ReplyDelete
  4. I cover the fall carrots. For some reason the spring carrots aren't as bad as long as I don't leave them in the bed for too long.

    ReplyDelete
  5. I must say that I like looking at the photos of your garden Mark, because your garden looks very neat and nice. You definitely pay attention to details and the plants are very well tended.

    ReplyDelete
  6. I grow carrots in the old bath on the plot and they've never been attacked by carrot root fly, whereas the ones sown in the ground on the plot are absolutely riddled with them, so I think elevating them does work. I've just invested in some new strawberry plants as the ones at the allotment didn't fare well through winter, I hope these do better.

    ReplyDelete
  7. Not sure about the altitude of flight but it does seem that they do not descend easily from a steep flight trajectory and vertical barriers are a help as in Jo's bath!

    ReplyDelete
  8. A post about two things that I struggle with. The carrots are my fault entirely I just don't devote the space to them. Actually that's probably true of the strawberries as well.... Strawberries I am going to stop trying to grow and leave it to the nice market people who sell me such lovely ones each year. Carrots I my try again, although I haven't quite worked out when they do best in Melbourne - summer ones just don't taste as good as the ones I can buy - I think they need a bit of cool to do well, but in winter they seem to grow at an absolute snails pace.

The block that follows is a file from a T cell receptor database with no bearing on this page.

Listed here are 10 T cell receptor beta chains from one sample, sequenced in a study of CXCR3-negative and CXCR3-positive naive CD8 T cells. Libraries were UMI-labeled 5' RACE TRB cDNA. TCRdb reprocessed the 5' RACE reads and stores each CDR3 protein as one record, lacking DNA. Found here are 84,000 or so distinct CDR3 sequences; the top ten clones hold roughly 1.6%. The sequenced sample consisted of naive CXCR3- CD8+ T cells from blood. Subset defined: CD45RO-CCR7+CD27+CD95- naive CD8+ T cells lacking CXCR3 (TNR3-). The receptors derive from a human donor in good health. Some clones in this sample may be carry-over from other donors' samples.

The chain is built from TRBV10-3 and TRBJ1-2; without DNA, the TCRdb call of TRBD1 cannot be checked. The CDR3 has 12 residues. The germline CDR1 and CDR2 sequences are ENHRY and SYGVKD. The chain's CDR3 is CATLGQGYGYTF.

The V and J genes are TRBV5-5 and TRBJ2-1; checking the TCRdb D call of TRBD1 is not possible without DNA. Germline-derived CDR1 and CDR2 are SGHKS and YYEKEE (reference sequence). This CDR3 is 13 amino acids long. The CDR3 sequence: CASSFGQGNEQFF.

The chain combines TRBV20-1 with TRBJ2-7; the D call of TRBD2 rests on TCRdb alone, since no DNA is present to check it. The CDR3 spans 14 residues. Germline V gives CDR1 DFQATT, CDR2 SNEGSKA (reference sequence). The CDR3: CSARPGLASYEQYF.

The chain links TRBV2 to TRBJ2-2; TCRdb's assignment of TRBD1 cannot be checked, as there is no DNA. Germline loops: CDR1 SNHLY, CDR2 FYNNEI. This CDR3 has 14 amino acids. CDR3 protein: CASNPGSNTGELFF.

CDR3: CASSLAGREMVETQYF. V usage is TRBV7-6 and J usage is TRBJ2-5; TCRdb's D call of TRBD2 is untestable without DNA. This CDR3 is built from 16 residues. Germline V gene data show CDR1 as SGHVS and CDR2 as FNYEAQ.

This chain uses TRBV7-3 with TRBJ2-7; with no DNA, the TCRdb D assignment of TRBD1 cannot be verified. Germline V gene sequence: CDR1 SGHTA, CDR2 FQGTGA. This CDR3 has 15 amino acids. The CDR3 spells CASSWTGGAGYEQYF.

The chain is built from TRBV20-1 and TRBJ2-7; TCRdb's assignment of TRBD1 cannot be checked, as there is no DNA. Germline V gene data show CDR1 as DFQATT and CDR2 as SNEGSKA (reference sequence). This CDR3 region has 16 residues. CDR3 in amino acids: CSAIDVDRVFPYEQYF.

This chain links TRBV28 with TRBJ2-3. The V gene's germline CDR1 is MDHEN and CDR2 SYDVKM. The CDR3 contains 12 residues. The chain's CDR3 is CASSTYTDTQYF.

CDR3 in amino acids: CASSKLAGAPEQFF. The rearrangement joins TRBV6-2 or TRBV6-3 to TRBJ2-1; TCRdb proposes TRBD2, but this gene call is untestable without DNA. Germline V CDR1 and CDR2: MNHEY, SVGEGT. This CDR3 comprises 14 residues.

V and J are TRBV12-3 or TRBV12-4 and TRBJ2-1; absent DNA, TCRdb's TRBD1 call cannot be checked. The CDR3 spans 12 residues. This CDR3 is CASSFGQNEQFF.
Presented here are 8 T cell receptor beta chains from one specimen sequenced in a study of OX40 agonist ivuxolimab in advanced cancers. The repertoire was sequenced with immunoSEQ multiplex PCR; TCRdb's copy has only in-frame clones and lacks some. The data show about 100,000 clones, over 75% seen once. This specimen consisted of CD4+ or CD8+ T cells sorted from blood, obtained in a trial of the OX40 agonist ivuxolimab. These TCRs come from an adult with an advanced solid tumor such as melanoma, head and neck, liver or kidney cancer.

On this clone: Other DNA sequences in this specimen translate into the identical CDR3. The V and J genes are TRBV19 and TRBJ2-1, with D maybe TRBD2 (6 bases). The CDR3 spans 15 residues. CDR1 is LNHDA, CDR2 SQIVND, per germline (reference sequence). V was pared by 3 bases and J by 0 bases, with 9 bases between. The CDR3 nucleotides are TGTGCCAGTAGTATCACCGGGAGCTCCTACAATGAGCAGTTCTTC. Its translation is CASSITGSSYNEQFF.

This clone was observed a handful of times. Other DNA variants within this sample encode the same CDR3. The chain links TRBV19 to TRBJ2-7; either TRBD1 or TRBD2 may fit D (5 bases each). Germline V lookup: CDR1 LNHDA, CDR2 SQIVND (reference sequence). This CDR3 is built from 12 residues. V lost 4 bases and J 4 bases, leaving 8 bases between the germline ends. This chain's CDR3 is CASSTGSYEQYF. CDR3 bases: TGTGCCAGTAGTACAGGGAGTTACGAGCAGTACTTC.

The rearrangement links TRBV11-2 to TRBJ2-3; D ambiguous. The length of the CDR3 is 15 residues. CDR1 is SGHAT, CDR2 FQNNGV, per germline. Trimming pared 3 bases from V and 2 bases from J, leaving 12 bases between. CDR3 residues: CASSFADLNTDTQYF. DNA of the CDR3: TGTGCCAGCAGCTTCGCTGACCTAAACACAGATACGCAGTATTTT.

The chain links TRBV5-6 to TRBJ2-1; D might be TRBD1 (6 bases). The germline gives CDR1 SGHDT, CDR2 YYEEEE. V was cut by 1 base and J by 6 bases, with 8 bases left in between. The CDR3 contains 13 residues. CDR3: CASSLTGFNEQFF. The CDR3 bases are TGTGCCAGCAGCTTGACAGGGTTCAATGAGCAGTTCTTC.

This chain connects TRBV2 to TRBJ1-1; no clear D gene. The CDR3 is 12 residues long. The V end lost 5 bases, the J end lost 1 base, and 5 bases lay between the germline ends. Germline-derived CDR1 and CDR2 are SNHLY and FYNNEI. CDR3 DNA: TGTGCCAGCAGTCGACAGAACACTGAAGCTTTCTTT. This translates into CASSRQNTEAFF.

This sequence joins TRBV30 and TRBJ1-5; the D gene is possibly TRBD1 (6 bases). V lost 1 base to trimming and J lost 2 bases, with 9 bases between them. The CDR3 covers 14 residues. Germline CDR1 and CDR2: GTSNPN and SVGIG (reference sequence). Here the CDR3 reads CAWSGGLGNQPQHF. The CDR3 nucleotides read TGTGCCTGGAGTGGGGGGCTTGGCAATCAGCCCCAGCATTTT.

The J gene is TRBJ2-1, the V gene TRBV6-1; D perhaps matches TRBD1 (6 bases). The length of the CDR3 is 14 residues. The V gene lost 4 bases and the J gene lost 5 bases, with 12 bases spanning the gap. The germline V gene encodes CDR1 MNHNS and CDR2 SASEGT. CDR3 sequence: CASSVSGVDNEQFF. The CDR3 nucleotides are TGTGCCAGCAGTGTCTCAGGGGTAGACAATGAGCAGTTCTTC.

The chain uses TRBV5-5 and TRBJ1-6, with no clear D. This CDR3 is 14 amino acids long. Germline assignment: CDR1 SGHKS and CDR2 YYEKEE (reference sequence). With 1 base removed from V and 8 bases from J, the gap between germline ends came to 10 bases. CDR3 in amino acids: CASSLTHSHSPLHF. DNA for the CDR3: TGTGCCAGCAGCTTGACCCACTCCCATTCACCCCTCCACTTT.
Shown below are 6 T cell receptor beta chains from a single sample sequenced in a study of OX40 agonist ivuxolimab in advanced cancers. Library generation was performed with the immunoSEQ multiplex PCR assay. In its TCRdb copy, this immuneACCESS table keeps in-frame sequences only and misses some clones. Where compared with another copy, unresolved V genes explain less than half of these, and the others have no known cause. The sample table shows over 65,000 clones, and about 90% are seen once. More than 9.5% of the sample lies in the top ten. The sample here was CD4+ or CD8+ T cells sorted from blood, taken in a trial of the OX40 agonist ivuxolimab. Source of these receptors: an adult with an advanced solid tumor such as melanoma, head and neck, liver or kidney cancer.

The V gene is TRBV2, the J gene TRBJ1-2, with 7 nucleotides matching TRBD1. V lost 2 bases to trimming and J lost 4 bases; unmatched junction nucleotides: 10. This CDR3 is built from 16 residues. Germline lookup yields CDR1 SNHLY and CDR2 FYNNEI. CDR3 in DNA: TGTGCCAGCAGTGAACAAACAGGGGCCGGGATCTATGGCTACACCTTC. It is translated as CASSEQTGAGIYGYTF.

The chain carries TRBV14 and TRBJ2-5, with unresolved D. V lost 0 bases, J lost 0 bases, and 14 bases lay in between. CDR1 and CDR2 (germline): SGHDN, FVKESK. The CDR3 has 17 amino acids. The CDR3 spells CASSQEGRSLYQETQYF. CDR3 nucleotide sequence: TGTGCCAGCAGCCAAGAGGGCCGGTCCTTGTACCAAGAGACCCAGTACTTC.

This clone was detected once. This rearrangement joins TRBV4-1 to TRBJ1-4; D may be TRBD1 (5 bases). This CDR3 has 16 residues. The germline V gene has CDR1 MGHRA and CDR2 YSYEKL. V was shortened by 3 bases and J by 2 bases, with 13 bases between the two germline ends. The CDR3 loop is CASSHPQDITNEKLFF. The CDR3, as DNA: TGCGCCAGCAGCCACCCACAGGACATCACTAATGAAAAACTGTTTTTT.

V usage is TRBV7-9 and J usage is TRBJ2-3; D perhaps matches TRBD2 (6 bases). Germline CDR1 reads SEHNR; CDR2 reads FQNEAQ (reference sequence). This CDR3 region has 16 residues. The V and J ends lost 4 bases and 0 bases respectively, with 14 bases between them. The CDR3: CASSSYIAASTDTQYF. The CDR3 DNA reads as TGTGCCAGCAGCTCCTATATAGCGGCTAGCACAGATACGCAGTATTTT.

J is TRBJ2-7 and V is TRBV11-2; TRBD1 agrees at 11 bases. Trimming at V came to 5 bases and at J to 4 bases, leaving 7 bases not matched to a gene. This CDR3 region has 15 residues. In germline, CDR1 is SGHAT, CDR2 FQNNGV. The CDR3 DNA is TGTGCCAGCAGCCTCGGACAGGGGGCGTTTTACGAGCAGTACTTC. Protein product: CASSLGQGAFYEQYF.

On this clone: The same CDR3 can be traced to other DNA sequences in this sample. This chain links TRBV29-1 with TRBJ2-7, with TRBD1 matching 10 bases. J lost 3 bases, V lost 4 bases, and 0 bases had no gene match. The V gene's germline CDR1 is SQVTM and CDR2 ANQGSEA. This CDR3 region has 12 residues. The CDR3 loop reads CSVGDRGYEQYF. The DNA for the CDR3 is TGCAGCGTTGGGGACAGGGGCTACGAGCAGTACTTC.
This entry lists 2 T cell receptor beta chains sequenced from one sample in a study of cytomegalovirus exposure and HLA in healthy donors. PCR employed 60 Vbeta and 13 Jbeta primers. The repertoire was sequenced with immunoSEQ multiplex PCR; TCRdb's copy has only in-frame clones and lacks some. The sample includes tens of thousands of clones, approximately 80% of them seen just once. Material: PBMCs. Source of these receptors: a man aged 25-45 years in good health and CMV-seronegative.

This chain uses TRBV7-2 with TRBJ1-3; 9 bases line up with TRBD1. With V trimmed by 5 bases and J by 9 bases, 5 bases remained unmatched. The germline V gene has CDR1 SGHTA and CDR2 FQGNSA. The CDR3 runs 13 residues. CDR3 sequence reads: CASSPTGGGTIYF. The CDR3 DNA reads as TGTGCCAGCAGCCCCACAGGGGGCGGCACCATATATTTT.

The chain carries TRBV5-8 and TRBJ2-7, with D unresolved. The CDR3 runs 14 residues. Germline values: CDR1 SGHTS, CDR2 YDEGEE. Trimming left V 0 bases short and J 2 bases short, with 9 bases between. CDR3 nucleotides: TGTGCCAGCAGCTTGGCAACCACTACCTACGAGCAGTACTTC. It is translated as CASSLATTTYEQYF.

ReplyDelete
  9. A few years ago I began planting carrots in containers to get them above the bunny rabbit's eye-level, and I've not had any problems with rabbits or the carrot root fly. I plant a baby carrot called 'Little Fingers'. I hope you have great success with your carrots and strawberries this year.
    Happy Gardening!
    Lea
    Lea's Menagerie

    ReplyDelete
  10. Good luck with both of these Mark! I've tried various methods with the strawberries to keep the birds off but here they're more like pterodactyls than birds and a bit of old netting never works!!! Think I'll have to invest in a fruit cage! xxx

    ReplyDelete
  11. Simply beautiful colours...lovely!

    ReplyDelete
  12. It's all looking good Mark.
    Hope you get lots of carrots and strawberries this season, but not on the same plate!

    ReplyDelete
  13. I've read the same thing about the carrot fly but never hurts to use netting as well. Your containers look very handsome and your garden, as Dewberry commented, very neat.

    ReplyDelete
  14. The raised wood containers look great and I think they'll be effective for growing carrots. Keep us posted.

    ReplyDelete
  15. I'm watching your tub carrots with interest!

    ReplyDelete
  16. Hopefully the alpine strawberry will start to bear fruit in autumn. When the plants get bushier you can grow alpine strawberry through divisions.

    ReplyDelete

Thank you for taking time to leave me a comment! Please note that Comment Moderation is enabled for older posts.